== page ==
With 30 years of glass making experience James Madison Brookfield left Pennsylvania and moved to Brooklyn NY in the early 1860's. He was hired by a brewer named Martin Kalbfleisch who needed a manager for a glass factory he had purchased in 1864 called the Bushwick Glass Works. James was successful and ended up buying the company in 1869.
As time went by the proliferation of the telegraph and telephone systems created a huge demand for glass insulators. At some point James' son William came into the business and was most probably placed in charge of the insulator side of the operation. By the 1880's most of the production at the Brookfield Co. shifted from bottles and jars and was now mainly glass insulators.
One day a carpenter named Louis A. Cauvet showed up at the Brookfield office to show off his invention of a threaded pin system to solve the problem of the insulators coming loose from smooth pins. James and Martin had gone to lunch and left the chief clerk in charge. The clerk dismissed the idea as foolish but when the Brookfields heard the story they realized what a good idea it was and sent for Mr. Cauvet right away. Meanwhile Louis, uanable to be found by the Brookfields, spent a couple weeks trying to sell his invention to other insulator makers but nobody was interested. Finally the Brookfields located Mr. Cauvet and promptly purchased the rights to his patent. Cauvet's idea revolutionized the glass insulator and the Brookfield threaded glass insulator soon became the standard.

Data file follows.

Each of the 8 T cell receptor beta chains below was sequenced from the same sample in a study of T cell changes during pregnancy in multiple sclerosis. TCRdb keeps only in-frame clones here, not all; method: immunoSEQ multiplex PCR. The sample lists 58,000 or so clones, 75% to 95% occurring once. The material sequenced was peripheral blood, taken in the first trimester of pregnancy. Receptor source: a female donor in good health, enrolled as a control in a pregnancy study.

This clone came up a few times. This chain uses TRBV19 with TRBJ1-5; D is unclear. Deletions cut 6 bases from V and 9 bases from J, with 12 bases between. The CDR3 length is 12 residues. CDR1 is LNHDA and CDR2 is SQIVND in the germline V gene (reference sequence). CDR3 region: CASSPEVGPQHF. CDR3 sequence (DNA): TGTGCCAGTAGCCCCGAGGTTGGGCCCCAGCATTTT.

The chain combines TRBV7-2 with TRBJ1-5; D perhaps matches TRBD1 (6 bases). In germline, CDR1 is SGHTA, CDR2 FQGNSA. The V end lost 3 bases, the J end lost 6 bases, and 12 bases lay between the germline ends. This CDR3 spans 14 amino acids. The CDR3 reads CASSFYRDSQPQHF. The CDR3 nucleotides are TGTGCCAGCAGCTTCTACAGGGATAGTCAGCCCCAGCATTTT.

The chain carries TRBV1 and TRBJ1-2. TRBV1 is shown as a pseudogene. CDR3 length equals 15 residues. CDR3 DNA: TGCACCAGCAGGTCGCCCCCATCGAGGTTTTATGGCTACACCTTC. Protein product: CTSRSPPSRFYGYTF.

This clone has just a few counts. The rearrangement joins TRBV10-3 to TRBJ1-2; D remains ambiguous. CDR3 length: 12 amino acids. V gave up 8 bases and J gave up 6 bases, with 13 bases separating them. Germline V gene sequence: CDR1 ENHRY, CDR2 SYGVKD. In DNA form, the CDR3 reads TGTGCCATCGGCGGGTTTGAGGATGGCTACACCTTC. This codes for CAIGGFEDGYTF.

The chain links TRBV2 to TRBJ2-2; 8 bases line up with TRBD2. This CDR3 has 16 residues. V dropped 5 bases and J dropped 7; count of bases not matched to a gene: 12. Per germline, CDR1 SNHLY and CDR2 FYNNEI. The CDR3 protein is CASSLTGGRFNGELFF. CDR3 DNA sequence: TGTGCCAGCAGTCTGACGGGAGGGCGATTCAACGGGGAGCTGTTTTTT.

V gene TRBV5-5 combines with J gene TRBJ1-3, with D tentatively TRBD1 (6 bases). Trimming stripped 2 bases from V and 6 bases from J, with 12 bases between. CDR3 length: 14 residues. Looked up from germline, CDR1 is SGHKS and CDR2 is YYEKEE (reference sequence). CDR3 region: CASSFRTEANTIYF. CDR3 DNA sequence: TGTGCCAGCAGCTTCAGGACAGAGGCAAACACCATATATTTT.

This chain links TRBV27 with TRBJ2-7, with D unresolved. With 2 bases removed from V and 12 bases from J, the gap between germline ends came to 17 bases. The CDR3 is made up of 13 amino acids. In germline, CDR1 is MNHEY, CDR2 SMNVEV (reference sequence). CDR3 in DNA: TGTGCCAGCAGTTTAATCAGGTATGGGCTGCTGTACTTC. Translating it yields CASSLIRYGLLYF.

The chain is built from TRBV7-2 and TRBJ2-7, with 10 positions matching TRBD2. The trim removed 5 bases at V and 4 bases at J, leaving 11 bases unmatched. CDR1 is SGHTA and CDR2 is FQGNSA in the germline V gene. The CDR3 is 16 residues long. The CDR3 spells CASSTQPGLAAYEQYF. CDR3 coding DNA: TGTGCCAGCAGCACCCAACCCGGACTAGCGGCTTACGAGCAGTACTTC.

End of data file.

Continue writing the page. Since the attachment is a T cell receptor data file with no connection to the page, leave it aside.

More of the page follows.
Most glass insulators have some kind of embossing. This is writing that is cut into the molds to display various information on the finished insulator. These embossings often relate style or mold numbers, The manufacturer's name or even the company or utility that purchased the insulator. Today these markings are of great use to historians and collectors because it helps to identify the use and to date different pieces.
My "Brookie" shown above has the following embossing:
55 FULTON ST. NY
FEB 22 1870
JAN 25 1870
JAN 14 1879
In the 57 years the Brookfield Company produced glass they made over 100 different kinds of insulators. The only company that probably made more insulators than the Brookfields was Hemingray. James Brookfield retired in 1880 and William carried on until his death in 1903. The books were officially closed on the company in Sept. 1922. Think about that. This was a factory in Brooklyn with coal fired furnaces with men making stuff. One of many industries fueling a rapidly growing economy as information and people expanded to every corner of young America.
Click on the picture and check out the bubbles on the lower part of the insulator- the skirt. The embossed dates are just about visible on the dome. I took this picture in direct sunlight. It really makes them sparkle.